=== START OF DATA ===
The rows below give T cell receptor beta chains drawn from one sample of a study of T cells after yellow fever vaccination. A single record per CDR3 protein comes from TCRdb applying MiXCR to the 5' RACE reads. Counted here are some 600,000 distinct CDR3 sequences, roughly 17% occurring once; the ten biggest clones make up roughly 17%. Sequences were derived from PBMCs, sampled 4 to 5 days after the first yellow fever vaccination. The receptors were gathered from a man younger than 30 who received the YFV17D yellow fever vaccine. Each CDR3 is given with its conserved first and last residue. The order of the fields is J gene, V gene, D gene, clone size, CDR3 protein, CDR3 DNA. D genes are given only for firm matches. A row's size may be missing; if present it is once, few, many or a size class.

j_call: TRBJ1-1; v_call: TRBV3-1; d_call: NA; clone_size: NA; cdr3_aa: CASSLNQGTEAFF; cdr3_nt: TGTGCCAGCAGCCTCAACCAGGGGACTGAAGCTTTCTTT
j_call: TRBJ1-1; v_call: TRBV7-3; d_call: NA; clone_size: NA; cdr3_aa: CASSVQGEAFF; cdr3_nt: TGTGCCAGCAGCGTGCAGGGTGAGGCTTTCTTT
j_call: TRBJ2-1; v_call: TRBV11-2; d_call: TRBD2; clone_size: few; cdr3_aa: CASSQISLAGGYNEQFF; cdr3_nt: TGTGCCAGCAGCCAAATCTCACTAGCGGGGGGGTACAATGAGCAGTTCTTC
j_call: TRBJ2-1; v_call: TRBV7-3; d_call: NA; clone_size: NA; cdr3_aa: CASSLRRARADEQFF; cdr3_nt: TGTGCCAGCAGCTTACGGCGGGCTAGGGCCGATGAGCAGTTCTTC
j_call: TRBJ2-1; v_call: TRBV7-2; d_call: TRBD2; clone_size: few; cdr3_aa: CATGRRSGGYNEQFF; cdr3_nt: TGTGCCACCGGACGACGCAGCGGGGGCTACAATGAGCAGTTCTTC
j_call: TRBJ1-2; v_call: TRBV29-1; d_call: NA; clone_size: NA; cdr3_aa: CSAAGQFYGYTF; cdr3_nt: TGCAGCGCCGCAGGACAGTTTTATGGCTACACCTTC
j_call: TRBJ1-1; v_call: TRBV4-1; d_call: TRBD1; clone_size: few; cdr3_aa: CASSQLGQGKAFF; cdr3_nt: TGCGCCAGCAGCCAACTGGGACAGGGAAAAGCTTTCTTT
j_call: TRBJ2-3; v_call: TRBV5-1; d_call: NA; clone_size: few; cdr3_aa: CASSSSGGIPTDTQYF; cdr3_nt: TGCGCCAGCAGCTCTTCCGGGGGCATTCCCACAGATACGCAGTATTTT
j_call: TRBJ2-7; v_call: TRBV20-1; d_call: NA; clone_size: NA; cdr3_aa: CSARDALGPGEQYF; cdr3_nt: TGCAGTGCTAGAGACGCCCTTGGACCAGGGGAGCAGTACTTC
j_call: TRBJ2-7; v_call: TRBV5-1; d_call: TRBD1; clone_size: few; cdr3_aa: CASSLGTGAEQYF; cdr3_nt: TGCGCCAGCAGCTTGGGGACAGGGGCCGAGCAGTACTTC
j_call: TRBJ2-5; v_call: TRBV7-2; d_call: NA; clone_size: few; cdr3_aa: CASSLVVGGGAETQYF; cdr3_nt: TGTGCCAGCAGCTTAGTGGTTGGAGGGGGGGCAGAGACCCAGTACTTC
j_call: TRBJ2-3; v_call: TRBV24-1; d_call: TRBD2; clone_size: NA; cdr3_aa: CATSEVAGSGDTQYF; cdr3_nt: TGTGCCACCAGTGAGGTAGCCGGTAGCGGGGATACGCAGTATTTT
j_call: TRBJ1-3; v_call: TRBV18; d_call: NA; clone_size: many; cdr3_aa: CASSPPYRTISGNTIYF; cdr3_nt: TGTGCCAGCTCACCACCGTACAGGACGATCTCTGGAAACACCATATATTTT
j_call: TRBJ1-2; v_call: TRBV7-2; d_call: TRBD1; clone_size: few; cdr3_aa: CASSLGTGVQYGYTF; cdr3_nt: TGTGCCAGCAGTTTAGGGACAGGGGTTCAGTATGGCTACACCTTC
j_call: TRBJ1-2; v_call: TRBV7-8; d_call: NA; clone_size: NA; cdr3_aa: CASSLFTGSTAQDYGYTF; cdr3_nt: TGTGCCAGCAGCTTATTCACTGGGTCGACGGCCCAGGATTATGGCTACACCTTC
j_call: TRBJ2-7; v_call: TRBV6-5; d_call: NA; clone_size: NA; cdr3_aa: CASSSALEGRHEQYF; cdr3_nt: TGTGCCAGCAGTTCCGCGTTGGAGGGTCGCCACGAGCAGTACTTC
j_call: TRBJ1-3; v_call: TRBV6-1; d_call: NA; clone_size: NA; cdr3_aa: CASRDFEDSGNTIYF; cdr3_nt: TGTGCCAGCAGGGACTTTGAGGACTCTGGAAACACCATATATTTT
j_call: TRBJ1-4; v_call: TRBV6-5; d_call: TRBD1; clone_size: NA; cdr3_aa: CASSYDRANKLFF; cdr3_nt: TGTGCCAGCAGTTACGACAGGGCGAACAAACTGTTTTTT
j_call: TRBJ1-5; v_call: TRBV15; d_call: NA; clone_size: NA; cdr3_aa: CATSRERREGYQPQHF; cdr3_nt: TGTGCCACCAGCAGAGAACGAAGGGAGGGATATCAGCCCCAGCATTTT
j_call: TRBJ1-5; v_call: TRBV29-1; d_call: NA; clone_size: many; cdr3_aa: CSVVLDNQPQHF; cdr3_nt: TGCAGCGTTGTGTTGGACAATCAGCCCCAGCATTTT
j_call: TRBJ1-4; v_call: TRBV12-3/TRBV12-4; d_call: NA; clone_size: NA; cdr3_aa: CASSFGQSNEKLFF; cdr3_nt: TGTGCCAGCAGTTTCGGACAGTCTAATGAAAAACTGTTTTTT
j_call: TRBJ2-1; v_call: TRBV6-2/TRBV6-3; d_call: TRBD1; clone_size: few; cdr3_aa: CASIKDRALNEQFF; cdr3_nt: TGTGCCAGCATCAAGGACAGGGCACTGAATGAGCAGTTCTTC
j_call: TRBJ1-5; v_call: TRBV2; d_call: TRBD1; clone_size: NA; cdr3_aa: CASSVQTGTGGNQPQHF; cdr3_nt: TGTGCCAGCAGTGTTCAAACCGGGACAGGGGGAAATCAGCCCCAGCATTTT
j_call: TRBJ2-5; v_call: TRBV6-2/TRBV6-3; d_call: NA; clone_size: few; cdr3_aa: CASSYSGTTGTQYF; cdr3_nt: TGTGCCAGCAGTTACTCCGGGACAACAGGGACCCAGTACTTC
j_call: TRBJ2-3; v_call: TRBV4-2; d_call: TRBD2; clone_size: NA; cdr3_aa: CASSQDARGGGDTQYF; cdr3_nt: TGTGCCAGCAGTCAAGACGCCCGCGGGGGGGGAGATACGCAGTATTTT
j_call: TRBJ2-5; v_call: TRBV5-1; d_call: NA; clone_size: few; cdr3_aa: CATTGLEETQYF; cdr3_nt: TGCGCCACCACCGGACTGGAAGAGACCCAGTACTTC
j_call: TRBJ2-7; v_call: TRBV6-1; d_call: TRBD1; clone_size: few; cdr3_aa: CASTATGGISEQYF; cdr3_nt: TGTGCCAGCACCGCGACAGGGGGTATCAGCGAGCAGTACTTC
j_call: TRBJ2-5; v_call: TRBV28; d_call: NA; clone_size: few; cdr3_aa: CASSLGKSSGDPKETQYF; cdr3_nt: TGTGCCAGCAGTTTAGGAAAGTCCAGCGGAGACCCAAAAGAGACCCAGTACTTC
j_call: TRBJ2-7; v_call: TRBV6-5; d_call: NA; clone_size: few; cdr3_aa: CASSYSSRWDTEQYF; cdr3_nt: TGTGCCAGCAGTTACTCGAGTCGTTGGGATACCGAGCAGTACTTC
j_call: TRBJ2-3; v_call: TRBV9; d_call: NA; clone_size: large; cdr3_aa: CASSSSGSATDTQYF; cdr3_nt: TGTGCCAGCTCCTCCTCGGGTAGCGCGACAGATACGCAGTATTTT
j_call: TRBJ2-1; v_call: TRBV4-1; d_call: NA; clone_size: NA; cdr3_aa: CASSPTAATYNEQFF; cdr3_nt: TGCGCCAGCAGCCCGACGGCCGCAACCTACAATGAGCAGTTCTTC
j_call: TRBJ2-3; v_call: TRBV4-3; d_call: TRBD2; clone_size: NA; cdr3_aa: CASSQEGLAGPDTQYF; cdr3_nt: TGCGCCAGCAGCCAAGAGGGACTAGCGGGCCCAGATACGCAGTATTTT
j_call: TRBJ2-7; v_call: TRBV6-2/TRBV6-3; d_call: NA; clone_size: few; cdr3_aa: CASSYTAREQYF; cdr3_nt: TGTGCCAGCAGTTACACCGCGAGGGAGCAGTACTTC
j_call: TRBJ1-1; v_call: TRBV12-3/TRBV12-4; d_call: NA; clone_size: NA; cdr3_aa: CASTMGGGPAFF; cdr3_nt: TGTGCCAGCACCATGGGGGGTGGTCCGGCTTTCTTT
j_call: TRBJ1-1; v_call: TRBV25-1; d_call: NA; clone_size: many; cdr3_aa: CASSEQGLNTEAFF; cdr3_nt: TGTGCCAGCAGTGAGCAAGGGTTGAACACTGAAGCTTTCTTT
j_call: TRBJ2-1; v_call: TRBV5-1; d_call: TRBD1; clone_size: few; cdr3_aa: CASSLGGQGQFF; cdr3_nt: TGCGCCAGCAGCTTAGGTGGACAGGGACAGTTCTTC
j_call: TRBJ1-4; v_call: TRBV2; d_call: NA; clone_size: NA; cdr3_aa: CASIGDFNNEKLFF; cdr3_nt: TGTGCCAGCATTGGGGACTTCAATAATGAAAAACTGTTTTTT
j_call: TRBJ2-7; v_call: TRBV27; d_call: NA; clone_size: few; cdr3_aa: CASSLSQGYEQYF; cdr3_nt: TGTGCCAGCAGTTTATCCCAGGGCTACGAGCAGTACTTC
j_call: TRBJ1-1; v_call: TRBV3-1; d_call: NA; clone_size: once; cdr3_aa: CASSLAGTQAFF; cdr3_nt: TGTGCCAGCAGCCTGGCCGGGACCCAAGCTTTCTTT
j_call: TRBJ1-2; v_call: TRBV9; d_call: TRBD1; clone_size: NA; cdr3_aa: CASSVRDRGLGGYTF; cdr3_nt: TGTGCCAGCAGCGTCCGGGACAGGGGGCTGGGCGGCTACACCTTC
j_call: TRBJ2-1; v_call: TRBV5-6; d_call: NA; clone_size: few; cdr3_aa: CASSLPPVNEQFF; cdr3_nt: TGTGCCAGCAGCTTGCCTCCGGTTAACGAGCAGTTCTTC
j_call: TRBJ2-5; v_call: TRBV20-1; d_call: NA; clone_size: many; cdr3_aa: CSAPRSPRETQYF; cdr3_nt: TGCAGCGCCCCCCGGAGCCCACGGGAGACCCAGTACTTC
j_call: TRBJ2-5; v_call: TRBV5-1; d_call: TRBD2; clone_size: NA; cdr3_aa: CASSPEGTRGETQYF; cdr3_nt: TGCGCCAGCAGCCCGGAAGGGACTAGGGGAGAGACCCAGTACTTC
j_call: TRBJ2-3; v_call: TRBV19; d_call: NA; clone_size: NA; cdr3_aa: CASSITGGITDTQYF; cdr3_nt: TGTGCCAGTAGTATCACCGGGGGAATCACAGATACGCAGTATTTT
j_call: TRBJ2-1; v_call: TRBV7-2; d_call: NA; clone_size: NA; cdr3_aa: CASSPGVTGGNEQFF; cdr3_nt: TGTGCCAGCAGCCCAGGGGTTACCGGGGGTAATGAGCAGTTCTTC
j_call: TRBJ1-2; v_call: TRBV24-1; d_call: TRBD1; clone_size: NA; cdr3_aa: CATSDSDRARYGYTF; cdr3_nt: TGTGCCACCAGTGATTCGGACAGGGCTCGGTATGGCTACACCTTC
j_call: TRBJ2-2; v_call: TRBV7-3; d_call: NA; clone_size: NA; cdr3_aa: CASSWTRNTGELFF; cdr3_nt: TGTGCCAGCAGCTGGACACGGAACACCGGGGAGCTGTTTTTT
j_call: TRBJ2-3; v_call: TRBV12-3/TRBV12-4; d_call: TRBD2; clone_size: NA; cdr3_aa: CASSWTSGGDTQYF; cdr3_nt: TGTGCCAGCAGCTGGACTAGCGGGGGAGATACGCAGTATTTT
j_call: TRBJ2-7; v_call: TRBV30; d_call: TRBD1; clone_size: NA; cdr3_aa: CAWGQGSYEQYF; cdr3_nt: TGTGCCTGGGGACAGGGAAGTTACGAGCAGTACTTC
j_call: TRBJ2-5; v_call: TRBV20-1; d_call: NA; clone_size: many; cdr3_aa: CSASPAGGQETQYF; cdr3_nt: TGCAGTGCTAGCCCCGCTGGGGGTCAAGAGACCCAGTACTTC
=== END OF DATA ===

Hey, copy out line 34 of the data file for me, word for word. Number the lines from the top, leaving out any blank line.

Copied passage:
j_call: TRBJ2-7; v_call: TRBV6-2/TRBV6-3; d_call: NA; clone_size: few; cdr3_aa: CASSYTAREQYF; cdr3_nt: TGTGCCAGCAGTTACACCGCGAGGGAGCAGTACTTC